defined in Section 2.1.3, where represents the region of the obstacles/barriers. One can easily observe that will take nonzero values only if . Hence, if we add this functional to the energy that we want to minimize, it will be hard for the shape to touch and cross the region so as to avoid the increase of the total amount of the energy.

To conclude, in Model 2, we want to do the same optimization as in Model 1, but also to include some obstacles indicated by the set . Normally, this model can be explained by the following problem:

 minimizeW(Γ)+αH(Γ),subject toA(Γ)=A(Γ0). (3.10)

The resulted functional can then be formulated as

 J2(λ,Γ):=W(Γ)+αH(Γ)+λ(A(Γ)−A(Γ0))=12∫Γh2dΓ+α∫Γ1B(x)dΓ+λ(∫ΓdΓ−∫Γ0dΓ0), (3.11)

which is the augmented energy to be minimized in Model 2.

###### Remark 3.2.1.

The constant is a weight of the functional to control the impact of . The dominated energy of our model should be the Willmore energy . is only a constraint. Hence, we don’t want the functional to dominate the whole energy .

#### 3.2.2 Problem Setting of Model 2

Use the same notation as those in Section 3.1.2, we can form the following weak problem to minimize .

###### Problem 3.2.1.

(Willmore Flow with Area Constraint and Obstacles, Weak Form)
Suppose that is fixed as a weight coefficient. Now given , find and the function such that on the time interval ,

 ∫Γ(t)˙u⋅ϕ=−dJ2(λ(t),Γ(t);ϕ)=−dW(Γ(t);ϕ)−αdH(Γ(t);ϕ)−λ(t)dA(Γ(t);ϕ), (3.12)
 A(Γ(t))=A(Γ0), (3.13)

for all test function .

The calculation of is discussed as follows.

Since the indicator function is discontinuous, the implementation of it using FEM is not applicable. In the finite element method, we choose a smooth version of the indicator. More precisely, assume that represents a very regular shape. Then, can be written as a composition of the heaviside function

 heav(x):=1[0,∞].
###### Remark 3.2.2.

For example, if , then it can be written as a composition of by

 1B=heav(x−a)heav(−x+b)⋅(heav(y−m)+heav(−y+m)).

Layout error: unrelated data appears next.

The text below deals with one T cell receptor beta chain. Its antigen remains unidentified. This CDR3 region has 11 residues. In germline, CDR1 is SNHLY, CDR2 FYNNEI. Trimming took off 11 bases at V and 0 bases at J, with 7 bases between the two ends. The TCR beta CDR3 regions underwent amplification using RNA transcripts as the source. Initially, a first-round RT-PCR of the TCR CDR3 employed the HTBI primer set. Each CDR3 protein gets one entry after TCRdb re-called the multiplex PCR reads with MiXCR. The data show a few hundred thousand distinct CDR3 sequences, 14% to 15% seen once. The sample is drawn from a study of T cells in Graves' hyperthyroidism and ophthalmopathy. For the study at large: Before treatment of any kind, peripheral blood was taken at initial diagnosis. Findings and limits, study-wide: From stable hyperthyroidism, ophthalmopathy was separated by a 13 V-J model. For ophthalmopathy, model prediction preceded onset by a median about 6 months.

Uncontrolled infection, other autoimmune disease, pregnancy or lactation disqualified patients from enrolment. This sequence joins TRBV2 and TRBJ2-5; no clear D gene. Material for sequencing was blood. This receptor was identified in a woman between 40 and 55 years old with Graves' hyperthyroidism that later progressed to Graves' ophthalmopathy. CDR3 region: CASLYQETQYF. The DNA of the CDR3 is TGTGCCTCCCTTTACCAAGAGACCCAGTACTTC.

Though is still a discontinuous step function, we use the smooth approximation

 heav(x)≈11+e−2kx

of it. Now a smooth version of is obtained.

With the smoothness of , we can now derive the formula for . By lemma 2.2.2, the formula of is obtained:

 dH(Γ;ϕ)=∫Γ∇1B⋅ϕ+∫Γ1BdivΓϕ. (3.14)
###### Remark 3.2.3.

Usually, in the math models, is some fixed obstacles and independent of time. However, inspired by the hypothesis mentioned by Prof. Kang, that the intercisternal elements (such as Golgi matrix, which works as the constraining factor in our math model on Golgi stacks) maintain the same distance with the membrane since some of its components are embedded in the membrane. Hence, it could be more realistic to keep the distance between the membrane and the barriers when we mimic the growing process of Golgi cisternae. Nevertheless, since the shape of the cisternae evolves with time, the position of the barriers also need changesx to keep the distance. Based on this, we also make some numerical experiments for the moving obstacles . These examples can be found in Chapter 5.

### 3.3 Multiple Vesicles Case

#### 3.3.1 The Distance Functional

As succinctly introduced in Section 2.1.4, the Golgi stack consist of multiple layers of Golgi cisternaes, denoted by in our math model. The family is aimed to be modeled on the whole, at the same time the vesicles should not cross or even should repulse from each other. We applied the following function with Euclidean norm to measure the distance between the vesicles:

 d(x)=miny∈Vjj≠i∥x−y∥2,  ∀x∈Vi, (3.15)

where denotes the -th vesicle. Equivalently, can be defined as

 ∀x∈Vi, d(x)=∥x−y(x)∥2, y(x)=argminy∈Vjj≠i∥x−y∥2. (3.16)

Using this measurement of distance, we define the following functional

 D(Γ)=∫Γ1d(x)dΓ, (3.17)

where is the identity on . Note that only represents the surface of one single vesicle .

#### 3.3.2 The Model 3 and the Functional J3(Γ)

Well-prepared with the above functional , we can now extend the single vesicle case - Model 2 to the multiple case - Model 3. Let for some . For each , we do the following problem:

 minimizeW(Γ)+αH(Γ)+βD(Γ),subject toA(Γ)=A(Γ0), (3.18)